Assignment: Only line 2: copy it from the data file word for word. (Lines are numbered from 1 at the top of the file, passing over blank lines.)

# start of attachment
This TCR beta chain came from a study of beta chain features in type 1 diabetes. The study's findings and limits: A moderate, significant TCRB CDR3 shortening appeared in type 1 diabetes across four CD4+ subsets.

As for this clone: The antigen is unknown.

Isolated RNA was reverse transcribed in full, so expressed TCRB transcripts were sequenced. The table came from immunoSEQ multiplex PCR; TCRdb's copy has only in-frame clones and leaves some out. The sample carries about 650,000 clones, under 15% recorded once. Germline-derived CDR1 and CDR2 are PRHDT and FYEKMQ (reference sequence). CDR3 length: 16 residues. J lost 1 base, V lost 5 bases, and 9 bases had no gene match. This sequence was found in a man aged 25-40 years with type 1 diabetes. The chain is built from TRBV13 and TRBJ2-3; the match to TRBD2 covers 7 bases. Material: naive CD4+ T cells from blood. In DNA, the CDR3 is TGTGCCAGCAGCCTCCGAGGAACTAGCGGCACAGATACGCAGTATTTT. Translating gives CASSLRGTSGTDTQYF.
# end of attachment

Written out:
As for this clone: The antigen is unknown.